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Monday, July 25, 2005

Labor's love lost

Unite is helping to pull them apart. The Teamsters aren't playing like, well, part of the team. Yes, the AFL-CIO has been served by Service Employees International.
And frankly Cornhuskerblogger can't seem to lose much sleep over it. This is partly because organized labor has been in long decline. CHB remembers a dreadful day in Iowa last year. As any Cornhusker knows, Iowa is shorthand for Idiots Out Wandering Around. And this was never more true than during the runup to the 2004 caucuses. CHB remembers fondly how much Dick Gephardt had touted organized labor in his bid for the Democratic nomination. CHB remembers less fondly what this translated into: nothing. Gephardt's campaign, on the back of labor, went nowhere and it was obvious it would from the very start.
Big Labor's problem is the Democrats' problem writ small. With jobs rapidly evaporating in this country, with corporate brass parachuting down to earth in gilded safety from phenomenal corporate disgraces, with the ownership society voters were sold on looking more and more like a sharecropper's society, the time seems incredibly ripe for Labor.
The Donkeys aren't polling so well because they are seen as a bunch of social permissives who only have `No' to say to Republicans. Labor is also viewed in a similar negative relief -- not as representing a progressive goal so much as standing in the way of the GOP agenda.
The implosion at the AFL-CIO is painful now but promises to inject fresh blood and spirit into a vital cause that's atrophied beyond effectiveness. Voters don't remember that it was Labor that helped win such things as ``weekends'' and workplace safety regulations for Americans. Reminding them of good-done-back-when all by itself isn't helpful.
It's time to remind voters that at no time since maybe the last turn of the century era have their health and livelihoods been so very much in the hands of robberbarons and corporate interests far removed from Main Street. That one party is now helping to line those interests' pockets no matter that its rhetoric implies otherwise. Yes, the Dems will face charges from the right that they're launching a class war. Actually, that war was opened a few years ago, and it's time for the Dems to suit up and fight it. High time.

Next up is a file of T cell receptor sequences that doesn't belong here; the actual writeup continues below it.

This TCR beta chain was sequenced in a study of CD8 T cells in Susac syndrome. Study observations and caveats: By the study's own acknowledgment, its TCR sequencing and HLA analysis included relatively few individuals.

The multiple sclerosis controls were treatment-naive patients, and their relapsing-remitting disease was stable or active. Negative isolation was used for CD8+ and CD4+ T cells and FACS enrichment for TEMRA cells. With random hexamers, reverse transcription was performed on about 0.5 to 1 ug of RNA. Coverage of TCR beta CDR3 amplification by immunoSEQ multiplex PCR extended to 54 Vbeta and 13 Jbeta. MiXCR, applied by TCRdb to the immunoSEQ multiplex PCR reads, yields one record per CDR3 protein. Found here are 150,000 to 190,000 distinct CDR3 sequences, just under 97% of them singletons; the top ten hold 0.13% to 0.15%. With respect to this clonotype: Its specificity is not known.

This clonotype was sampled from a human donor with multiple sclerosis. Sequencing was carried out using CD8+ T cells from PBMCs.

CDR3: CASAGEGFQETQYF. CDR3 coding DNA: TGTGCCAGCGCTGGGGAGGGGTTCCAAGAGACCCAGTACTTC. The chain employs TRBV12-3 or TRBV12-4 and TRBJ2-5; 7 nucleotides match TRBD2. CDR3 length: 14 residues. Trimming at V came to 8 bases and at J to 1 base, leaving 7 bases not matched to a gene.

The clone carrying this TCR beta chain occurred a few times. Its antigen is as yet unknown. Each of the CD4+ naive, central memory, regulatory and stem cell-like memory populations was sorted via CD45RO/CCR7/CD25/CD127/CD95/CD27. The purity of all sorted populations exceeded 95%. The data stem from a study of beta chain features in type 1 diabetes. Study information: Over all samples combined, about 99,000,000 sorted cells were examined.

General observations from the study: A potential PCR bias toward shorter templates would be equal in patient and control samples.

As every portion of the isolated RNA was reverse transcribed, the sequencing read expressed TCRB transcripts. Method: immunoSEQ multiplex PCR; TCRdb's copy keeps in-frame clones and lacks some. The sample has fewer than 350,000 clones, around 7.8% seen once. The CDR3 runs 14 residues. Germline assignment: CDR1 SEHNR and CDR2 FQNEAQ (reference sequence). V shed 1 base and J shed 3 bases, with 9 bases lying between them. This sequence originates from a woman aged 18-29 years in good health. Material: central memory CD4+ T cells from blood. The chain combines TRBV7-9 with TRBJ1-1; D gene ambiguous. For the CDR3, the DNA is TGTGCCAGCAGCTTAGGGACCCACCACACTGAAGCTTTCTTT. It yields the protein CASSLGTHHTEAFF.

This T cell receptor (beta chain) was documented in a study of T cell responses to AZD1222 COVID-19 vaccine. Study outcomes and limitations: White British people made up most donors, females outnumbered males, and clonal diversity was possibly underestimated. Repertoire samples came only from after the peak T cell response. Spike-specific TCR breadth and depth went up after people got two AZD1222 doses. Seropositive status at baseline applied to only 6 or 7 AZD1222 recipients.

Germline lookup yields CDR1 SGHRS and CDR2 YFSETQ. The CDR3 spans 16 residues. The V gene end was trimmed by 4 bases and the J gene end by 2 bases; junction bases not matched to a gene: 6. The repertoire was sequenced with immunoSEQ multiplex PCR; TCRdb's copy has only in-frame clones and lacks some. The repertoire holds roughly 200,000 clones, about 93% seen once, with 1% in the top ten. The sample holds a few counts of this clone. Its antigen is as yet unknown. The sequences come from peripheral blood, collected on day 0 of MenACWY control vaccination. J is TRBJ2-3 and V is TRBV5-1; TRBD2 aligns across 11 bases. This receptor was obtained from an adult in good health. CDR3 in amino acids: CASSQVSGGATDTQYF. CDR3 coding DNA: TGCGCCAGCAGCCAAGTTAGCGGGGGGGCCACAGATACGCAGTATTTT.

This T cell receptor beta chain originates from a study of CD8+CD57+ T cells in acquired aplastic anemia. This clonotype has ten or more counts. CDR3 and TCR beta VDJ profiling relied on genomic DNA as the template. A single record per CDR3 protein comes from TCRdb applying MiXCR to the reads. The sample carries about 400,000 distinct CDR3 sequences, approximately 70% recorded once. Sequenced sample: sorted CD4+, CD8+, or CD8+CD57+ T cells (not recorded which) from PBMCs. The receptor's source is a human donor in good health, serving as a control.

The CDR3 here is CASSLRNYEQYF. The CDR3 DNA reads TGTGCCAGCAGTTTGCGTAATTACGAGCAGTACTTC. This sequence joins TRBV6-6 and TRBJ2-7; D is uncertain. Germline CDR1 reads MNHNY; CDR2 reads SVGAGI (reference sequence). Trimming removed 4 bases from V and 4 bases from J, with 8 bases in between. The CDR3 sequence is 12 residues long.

Blogger strategery4 said...

Oh, come on -- the Dems would be far better off if they realized that union membership is going to assymptote (sp?) to zero and that they should MOVE ON. And "jobs rapidly evaporating in this country"? What data are you looking at? Paging Michael Moore!

Unions: Thanks for weekends off and whatever other shit you did 50 years ago but now that there are no more company towns there is also no reason for you to exist. You already helped kill the steel industry and currently you are in the process (with equal assistance from lousy management) of killing the American auto companies. And why the fuck do government employees have unions? How is it that governments are being driven by the profit motive to act like a monopsony and suppress wages?

Class warfare is fine by me -- I mean, if you can't convince people of THE FACT THAT the Bush tax cuts have overwhelmingly benefitted the wealthy at the expense of shoring up the middle class entitlement programs, then you have no political skills whatsoever, do you? Unfortunately that's an apt decription of the Democratic Party right now.

7/27/2005 2:24 AM  
Blogger strategery4 said...

Oh, and forgot to mention the other recent "gift" from labor unions to the Democratic party -- their stupid opposition to the Homeland Security bill because it weakened job protections and introduced merit pay. That combined with the aforementioned lack of political skills -- plus a little good old fashioned sleaze against Max Cleland -- let Bush get off the hook for (yet again) opposing doing anything serious to protect the U.S. from a terrorist attack (except stupid missle defense), and indeed let Bush take credit for HSA, and helped cost the Dems the Senate. D'oh!

7/27/2005 2:46 AM  

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